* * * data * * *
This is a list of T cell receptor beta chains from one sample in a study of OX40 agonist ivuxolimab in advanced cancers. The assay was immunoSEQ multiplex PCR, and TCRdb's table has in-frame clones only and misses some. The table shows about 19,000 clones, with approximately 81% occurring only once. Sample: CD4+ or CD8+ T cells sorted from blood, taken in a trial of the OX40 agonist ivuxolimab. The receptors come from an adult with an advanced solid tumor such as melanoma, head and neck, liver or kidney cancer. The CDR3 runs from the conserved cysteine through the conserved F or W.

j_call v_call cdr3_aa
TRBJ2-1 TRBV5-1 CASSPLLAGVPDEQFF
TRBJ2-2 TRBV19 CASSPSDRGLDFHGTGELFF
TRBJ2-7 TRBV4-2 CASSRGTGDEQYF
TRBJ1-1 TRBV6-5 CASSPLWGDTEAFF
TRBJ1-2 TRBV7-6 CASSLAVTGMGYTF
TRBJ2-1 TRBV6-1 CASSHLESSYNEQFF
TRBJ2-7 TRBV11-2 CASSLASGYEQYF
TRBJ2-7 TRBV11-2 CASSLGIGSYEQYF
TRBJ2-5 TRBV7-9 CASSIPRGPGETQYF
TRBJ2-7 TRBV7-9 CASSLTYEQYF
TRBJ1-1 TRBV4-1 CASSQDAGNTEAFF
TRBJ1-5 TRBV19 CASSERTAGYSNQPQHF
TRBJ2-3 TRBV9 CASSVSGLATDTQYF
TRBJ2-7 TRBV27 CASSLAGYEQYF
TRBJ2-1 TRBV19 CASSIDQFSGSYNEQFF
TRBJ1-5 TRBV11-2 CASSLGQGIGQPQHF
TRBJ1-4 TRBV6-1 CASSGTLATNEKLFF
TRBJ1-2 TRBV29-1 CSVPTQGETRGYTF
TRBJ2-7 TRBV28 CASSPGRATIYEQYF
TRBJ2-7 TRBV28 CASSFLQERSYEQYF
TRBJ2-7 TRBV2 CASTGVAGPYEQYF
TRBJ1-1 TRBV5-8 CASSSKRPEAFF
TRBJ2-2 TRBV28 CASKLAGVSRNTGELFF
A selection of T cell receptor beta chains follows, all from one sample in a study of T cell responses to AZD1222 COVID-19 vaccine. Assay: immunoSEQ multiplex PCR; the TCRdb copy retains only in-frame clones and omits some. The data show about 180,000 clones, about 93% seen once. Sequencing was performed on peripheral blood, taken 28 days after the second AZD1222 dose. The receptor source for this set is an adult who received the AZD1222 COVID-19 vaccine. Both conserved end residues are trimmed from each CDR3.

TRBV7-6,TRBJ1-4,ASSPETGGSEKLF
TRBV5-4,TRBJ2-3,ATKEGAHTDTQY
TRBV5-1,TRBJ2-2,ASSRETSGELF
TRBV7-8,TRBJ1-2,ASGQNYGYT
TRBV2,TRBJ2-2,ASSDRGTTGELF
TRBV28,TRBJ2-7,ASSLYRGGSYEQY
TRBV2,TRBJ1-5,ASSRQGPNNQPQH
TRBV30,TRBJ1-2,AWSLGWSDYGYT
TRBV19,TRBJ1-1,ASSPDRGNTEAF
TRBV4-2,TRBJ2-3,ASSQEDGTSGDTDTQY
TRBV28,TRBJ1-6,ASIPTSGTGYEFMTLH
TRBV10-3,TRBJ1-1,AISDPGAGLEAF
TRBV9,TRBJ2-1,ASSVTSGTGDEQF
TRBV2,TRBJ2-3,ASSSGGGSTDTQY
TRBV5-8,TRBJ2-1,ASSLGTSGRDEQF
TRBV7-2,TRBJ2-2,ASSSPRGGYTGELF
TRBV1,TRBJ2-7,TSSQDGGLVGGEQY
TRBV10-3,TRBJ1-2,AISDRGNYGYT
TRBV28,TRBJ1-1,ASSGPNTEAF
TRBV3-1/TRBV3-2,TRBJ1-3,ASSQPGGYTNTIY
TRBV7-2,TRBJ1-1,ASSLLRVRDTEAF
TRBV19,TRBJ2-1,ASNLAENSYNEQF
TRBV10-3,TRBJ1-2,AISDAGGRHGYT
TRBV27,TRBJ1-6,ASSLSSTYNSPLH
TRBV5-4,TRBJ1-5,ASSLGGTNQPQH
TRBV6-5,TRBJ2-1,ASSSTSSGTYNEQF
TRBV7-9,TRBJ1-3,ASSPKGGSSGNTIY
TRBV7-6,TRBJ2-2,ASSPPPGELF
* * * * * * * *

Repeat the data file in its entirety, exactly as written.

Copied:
This is a list of T cell receptor beta chains from one sample in a study of OX40 agonist ivuxolimab in advanced cancers. The assay was immunoSEQ multiplex PCR, and TCRdb's table has in-frame clones only and misses some. The table shows about 19,000 clones, with approximately 81% occurring only once. Sample: CD4+ or CD8+ T cells sorted from blood, taken in a trial of the OX40 agonist ivuxolimab. The receptors come from an adult with an advanced solid tumor such as melanoma, head and neck, liver or kidney cancer. The CDR3 runs from the conserved cysteine through the conserved F or W.

j_call v_call cdr3_aa
TRBJ2-1 TRBV5-1 CASSPLLAGVPDEQFF
TRBJ2-2 TRBV19 CASSPSDRGLDFHGTGELFF
TRBJ2-7 TRBV4-2 CASSRGTGDEQYF
TRBJ1-1 TRBV6-5 CASSPLWGDTEAFF
TRBJ1-2 TRBV7-6 CASSLAVTGMGYTF
TRBJ2-1 TRBV6-1 CASSHLESSYNEQFF
TRBJ2-7 TRBV11-2 CASSLASGYEQYF
TRBJ2-7 TRBV11-2 CASSLGIGSYEQYF
TRBJ2-5 TRBV7-9 CASSIPRGPGETQYF
TRBJ2-7 TRBV7-9 CASSLTYEQYF
TRBJ1-1 TRBV4-1 CASSQDAGNTEAFF
TRBJ1-5 TRBV19 CASSERTAGYSNQPQHF
TRBJ2-3 TRBV9 CASSVSGLATDTQYF
TRBJ2-7 TRBV27 CASSLAGYEQYF
TRBJ2-1 TRBV19 CASSIDQFSGSYNEQFF
TRBJ1-5 TRBV11-2 CASSLGQGIGQPQHF
TRBJ1-4 TRBV6-1 CASSGTLATNEKLFF
TRBJ1-2 TRBV29-1 CSVPTQGETRGYTF
TRBJ2-7 TRBV28 CASSPGRATIYEQYF
TRBJ2-7 TRBV28 CASSFLQERSYEQYF
TRBJ2-7 TRBV2 CASTGVAGPYEQYF
TRBJ1-1 TRBV5-8 CASSSKRPEAFF
TRBJ2-2 TRBV28 CASKLAGVSRNTGELFF
A selection of T cell receptor beta chains follows, all from one sample in a study of T cell responses to AZD1222 COVID-19 vaccine. Assay: immunoSEQ multiplex PCR; the TCRdb copy retains only in-frame clones and omits some. The data show about 180,000 clones, about 93% seen once. Sequencing was performed on peripheral blood, taken 28 days after the second AZD1222 dose. The receptor source for this set is an adult who received the AZD1222 COVID-19 vaccine. Both conserved end residues are trimmed from each CDR3.

TRBV7-6,TRBJ1-4,ASSPETGGSEKLF
TRBV5-4,TRBJ2-3,ATKEGAHTDTQY
TRBV5-1,TRBJ2-2,ASSRETSGELF
TRBV7-8,TRBJ1-2,ASGQNYGYT
TRBV2,TRBJ2-2,ASSDRGTTGELF
TRBV28,TRBJ2-7,ASSLYRGGSYEQY
TRBV2,TRBJ1-5,ASSRQGPNNQPQH
TRBV30,TRBJ1-2,AWSLGWSDYGYT
TRBV19,TRBJ1-1,ASSPDRGNTEAF
TRBV4-2,TRBJ2-3,ASSQEDGTSGDTDTQY
TRBV28,TRBJ1-6,ASIPTSGTGYEFMTLH
TRBV10-3,TRBJ1-1,AISDPGAGLEAF
TRBV9,TRBJ2-1,ASSVTSGTGDEQF
TRBV2,TRBJ2-3,ASSSGGGSTDTQY
TRBV5-8,TRBJ2-1,ASSLGTSGRDEQF
TRBV7-2,TRBJ2-2,ASSSPRGGYTGELF
TRBV1,TRBJ2-7,TSSQDGGLVGGEQY
TRBV10-3,TRBJ1-2,AISDRGNYGYT
TRBV28,TRBJ1-1,ASSGPNTEAF
TRBV3-1/TRBV3-2,TRBJ1-3,ASSQPGGYTNTIY
TRBV7-2,TRBJ1-1,ASSLLRVRDTEAF
TRBV19,TRBJ2-1,ASNLAENSYNEQF
TRBV10-3,TRBJ1-2,AISDAGGRHGYT
TRBV27,TRBJ1-6,ASSLSSTYNSPLH
TRBV5-4,TRBJ1-5,ASSLGGTNQPQH
TRBV6-5,TRBJ2-1,ASSSTSSGTYNEQF
TRBV7-9,TRBJ1-3,ASSPKGGSSGNTIY
TRBV7-6,TRBJ2-2,ASSPPPGELF